Real-World Learning: Students at Pike Road Elementary Show Their Stuff

Any day that I’m in a school is a good day. And, that was the case early last week when the A+ Education Partnership’s Alabama Best Practices Center held our Key Leaders Network South meeting at Pike Road Elementary School.

Not wanting to miss the opportunity to interact with students, we scheduled time for fourth-grade lead learner (which is how Pike Road refers to their teachers) Britney Fureigh and four of her learners (aka, students) to share some of their most recent learnings.

Two of the four students showed videos of a project they did related to motion and friction. Both Callie and Micahiah used marbles to demonstrate how motion and friction worked. It was inspiring to hear the excitement in their voices and see their pride-filled faces as they showed their videos.

You can view the students and their presentations in this interactive PDF: Community Four Learners Presenting Their Learning, which includes clickable video links. You won’t want to miss “The Impossible Marble” by Callie and her family! She even filmed the project at two angles so you can see different perspectives!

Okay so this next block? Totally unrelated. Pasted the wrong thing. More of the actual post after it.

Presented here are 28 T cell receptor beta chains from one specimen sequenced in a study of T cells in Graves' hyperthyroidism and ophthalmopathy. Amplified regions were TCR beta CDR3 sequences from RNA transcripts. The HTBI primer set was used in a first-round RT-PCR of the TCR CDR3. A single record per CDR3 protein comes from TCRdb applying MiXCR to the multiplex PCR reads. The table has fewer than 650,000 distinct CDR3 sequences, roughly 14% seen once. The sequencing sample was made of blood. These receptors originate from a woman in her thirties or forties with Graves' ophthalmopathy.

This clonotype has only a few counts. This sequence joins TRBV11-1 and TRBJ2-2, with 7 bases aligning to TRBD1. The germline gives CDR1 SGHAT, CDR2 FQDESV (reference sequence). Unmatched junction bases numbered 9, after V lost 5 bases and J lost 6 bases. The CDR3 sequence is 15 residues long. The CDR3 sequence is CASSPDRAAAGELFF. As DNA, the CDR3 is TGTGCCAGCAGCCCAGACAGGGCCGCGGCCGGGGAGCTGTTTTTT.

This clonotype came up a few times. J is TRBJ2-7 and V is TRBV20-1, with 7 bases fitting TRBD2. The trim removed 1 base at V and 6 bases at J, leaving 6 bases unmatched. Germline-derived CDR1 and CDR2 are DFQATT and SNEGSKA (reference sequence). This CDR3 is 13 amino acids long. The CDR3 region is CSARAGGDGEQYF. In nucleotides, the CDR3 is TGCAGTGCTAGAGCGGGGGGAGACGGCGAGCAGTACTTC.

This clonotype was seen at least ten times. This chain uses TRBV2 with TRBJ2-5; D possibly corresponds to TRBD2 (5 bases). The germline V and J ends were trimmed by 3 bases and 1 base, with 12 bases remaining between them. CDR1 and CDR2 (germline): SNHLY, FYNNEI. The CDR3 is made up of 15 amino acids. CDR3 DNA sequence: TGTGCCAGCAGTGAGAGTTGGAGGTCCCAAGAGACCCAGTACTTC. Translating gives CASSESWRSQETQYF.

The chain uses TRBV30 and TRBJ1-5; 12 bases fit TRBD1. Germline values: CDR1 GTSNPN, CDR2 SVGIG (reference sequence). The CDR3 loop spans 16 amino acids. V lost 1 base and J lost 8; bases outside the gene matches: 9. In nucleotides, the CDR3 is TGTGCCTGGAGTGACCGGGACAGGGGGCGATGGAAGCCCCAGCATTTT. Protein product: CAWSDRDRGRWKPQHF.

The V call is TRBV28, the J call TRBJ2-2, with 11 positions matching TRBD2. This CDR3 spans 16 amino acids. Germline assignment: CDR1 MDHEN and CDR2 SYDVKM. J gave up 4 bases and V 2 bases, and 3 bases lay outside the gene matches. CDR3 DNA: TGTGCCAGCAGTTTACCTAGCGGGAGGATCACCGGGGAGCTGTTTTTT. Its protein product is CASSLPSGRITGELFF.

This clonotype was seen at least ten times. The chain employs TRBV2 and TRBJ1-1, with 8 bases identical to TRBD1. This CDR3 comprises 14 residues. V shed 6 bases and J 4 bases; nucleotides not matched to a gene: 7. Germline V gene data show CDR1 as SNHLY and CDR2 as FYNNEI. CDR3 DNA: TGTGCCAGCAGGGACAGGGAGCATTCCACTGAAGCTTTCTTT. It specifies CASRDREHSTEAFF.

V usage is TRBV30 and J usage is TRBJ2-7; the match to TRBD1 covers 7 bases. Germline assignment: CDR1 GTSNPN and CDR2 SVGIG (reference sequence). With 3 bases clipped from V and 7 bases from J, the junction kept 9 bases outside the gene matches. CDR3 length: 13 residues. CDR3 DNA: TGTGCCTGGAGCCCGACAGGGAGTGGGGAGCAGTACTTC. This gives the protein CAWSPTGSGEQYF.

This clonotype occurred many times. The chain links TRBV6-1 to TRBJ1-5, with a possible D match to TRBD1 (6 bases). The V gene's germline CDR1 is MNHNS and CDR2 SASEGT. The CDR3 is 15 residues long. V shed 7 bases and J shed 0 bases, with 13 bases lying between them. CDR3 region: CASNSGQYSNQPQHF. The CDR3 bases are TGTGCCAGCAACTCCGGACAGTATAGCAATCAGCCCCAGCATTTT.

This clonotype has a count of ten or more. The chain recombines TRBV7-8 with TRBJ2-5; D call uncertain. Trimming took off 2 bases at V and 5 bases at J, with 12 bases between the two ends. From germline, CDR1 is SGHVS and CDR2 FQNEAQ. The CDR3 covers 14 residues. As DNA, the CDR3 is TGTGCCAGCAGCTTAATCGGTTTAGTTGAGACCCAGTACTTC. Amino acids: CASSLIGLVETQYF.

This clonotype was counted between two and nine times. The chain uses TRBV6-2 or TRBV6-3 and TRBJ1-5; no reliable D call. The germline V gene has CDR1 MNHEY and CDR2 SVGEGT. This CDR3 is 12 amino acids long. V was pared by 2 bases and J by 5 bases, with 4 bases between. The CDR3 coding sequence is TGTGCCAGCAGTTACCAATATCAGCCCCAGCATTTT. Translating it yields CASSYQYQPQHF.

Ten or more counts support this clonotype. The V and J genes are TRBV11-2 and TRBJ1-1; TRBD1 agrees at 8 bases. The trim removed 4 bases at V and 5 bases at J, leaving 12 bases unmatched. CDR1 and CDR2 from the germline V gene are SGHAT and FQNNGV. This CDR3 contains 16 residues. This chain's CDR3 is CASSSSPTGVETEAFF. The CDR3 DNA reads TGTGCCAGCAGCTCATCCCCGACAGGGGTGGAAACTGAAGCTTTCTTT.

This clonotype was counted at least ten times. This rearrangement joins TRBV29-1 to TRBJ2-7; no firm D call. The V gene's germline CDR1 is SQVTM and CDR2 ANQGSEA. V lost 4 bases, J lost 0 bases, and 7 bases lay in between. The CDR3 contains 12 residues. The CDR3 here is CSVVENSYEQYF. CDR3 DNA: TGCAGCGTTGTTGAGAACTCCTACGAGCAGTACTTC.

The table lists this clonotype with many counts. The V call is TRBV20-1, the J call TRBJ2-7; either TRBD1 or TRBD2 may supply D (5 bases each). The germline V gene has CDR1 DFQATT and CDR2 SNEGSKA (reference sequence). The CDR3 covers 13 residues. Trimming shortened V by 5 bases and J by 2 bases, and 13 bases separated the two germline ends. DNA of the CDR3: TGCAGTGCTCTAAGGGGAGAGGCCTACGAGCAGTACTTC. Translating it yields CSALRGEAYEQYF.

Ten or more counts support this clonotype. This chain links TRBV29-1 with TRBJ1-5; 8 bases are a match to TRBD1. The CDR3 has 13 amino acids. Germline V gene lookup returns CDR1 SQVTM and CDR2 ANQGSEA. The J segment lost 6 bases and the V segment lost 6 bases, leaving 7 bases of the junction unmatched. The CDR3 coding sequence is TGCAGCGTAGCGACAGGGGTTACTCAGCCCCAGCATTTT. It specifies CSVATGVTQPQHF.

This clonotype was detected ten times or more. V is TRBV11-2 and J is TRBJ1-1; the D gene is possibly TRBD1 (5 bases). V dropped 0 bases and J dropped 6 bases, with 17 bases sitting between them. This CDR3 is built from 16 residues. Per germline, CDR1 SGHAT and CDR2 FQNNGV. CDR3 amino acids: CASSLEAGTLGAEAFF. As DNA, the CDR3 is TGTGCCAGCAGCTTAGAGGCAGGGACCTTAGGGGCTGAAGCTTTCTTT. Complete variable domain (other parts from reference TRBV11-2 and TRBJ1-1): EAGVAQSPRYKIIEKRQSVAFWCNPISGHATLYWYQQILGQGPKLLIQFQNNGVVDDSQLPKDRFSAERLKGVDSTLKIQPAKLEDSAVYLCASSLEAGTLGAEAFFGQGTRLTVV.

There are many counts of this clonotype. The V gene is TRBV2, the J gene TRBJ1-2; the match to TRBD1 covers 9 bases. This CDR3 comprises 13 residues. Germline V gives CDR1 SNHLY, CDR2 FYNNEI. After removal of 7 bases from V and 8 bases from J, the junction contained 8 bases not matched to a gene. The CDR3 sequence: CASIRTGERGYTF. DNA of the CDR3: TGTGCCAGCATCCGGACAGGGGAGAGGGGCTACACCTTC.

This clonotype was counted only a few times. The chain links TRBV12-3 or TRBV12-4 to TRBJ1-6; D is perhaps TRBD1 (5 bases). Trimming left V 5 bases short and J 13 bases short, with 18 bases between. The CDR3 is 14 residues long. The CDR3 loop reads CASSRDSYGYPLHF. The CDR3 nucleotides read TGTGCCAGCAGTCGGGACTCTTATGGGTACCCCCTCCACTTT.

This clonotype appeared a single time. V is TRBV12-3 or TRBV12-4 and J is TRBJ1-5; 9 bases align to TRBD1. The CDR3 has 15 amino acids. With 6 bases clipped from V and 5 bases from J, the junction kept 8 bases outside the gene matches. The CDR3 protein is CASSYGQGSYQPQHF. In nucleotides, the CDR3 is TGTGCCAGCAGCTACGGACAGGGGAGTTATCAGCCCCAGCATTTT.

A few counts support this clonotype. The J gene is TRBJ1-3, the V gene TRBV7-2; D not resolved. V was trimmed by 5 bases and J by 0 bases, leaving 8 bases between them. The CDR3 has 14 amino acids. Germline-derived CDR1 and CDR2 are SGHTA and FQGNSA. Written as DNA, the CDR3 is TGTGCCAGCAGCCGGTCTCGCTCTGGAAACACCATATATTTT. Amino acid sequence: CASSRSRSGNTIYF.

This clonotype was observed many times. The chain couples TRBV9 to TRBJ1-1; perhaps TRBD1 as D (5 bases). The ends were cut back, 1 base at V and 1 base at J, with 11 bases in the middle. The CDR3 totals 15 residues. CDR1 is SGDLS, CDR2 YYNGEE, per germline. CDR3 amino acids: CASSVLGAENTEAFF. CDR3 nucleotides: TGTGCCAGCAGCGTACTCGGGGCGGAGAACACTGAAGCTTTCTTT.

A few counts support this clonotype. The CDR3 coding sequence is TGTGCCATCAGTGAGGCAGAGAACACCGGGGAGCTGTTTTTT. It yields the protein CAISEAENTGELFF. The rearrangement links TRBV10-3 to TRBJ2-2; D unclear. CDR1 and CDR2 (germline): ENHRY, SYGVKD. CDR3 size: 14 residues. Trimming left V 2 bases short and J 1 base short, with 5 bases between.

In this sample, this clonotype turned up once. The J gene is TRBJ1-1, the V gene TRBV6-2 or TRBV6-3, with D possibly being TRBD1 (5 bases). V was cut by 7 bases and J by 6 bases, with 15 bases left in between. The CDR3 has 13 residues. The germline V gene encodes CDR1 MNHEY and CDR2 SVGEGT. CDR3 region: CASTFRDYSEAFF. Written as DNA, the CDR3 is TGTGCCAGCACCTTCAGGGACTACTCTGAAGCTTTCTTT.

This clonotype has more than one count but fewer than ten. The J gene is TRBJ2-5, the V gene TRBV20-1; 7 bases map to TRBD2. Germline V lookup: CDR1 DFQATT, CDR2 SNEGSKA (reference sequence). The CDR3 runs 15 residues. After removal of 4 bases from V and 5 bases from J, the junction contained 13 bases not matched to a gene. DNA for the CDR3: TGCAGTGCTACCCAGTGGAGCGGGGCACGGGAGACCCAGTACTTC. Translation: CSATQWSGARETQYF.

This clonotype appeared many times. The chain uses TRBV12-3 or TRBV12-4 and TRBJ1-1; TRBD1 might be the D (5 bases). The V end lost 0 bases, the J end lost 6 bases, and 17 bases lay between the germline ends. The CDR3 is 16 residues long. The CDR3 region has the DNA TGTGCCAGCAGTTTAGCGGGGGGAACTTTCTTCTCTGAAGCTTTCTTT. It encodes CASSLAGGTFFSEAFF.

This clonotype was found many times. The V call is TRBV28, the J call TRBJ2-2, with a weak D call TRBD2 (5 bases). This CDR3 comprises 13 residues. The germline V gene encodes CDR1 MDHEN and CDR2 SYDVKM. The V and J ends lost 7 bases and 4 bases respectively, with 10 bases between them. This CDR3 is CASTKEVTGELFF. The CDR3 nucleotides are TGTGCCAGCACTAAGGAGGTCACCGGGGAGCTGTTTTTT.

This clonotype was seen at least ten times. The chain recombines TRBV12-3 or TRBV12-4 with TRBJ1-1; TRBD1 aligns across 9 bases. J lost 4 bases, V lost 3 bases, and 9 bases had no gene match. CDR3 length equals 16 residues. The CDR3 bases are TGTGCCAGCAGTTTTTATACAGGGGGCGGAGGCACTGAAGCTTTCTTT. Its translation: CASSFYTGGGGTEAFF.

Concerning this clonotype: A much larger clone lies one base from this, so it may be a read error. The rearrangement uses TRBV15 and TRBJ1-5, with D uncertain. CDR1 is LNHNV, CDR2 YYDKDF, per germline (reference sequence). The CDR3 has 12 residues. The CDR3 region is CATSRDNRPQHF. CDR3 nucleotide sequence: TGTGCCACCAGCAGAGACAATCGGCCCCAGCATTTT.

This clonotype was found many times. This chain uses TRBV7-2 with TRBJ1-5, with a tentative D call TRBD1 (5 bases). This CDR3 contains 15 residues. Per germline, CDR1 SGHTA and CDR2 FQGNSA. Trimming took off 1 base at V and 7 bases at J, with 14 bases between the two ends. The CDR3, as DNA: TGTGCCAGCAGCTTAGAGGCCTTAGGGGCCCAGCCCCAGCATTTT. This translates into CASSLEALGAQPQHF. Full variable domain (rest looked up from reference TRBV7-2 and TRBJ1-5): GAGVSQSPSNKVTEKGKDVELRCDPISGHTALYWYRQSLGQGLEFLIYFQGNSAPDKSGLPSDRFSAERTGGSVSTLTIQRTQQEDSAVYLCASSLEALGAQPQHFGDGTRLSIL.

Practical Math

One of the four students, Darrius Johnson, shared a strategy used in his classroom called “Menu Math.” Darrius explained that Menu Math builds his math skills by expecting him to solve real-world challenges.

Pointing to a Chick-Filet menu, Darrius noted it was important to know whether or not he had the funds to purchase a large drink and a chicken sandwich, down to the exact amount. “Since I’m accelerated, I also calculate the decimals,” Darrius added. He told us with pride that, while he was in a fourth-grade classroom, he was learning fifth and sixth grade standards.

When Darrius asked if any of us had questions, my colleague Jackie Walsh asked him about learning targets. Darrius nodded enthusiastically and explained that the student-friendly learning targets—e.g. “I can add numbers with decimals,” helped students understand specifically what they were learning. It also helped them “own their own learning,” he added. Darrius then explained how he kept track of his progress and made a special point to emphasize that he always tried to produce high quality work.

When asked what he wanted to be when he grows up, Darrius didn’t hesitate, “A Paleontologist!” He added, “I want to bring extinct animals back to life…not dinosaurs, but animals like the Tasmanian Tiger!”

Everyone’s a Learner

Driving home after my visit, I mused about what I learned that day at Pike Road Elementary. It was fun changing positions with students and learning from them. And, it served as an important reminder of how students can become teachers and teachers can become students. In our ever-changing world, that’s a formula for success!

Be sure to download teacher Britney Fureigh’s interactive PDF and browse all the highlights of the students’ work and presentations. Click on the video showcasing the Chicken Coop Project, a collaboration among 1st and 4th graders!

Cathy Gassenheimer is Executive Vice President of the Alabama Best Practices Center, a program of A+ Education Partnership, supporting school and district professional learning networks across our state.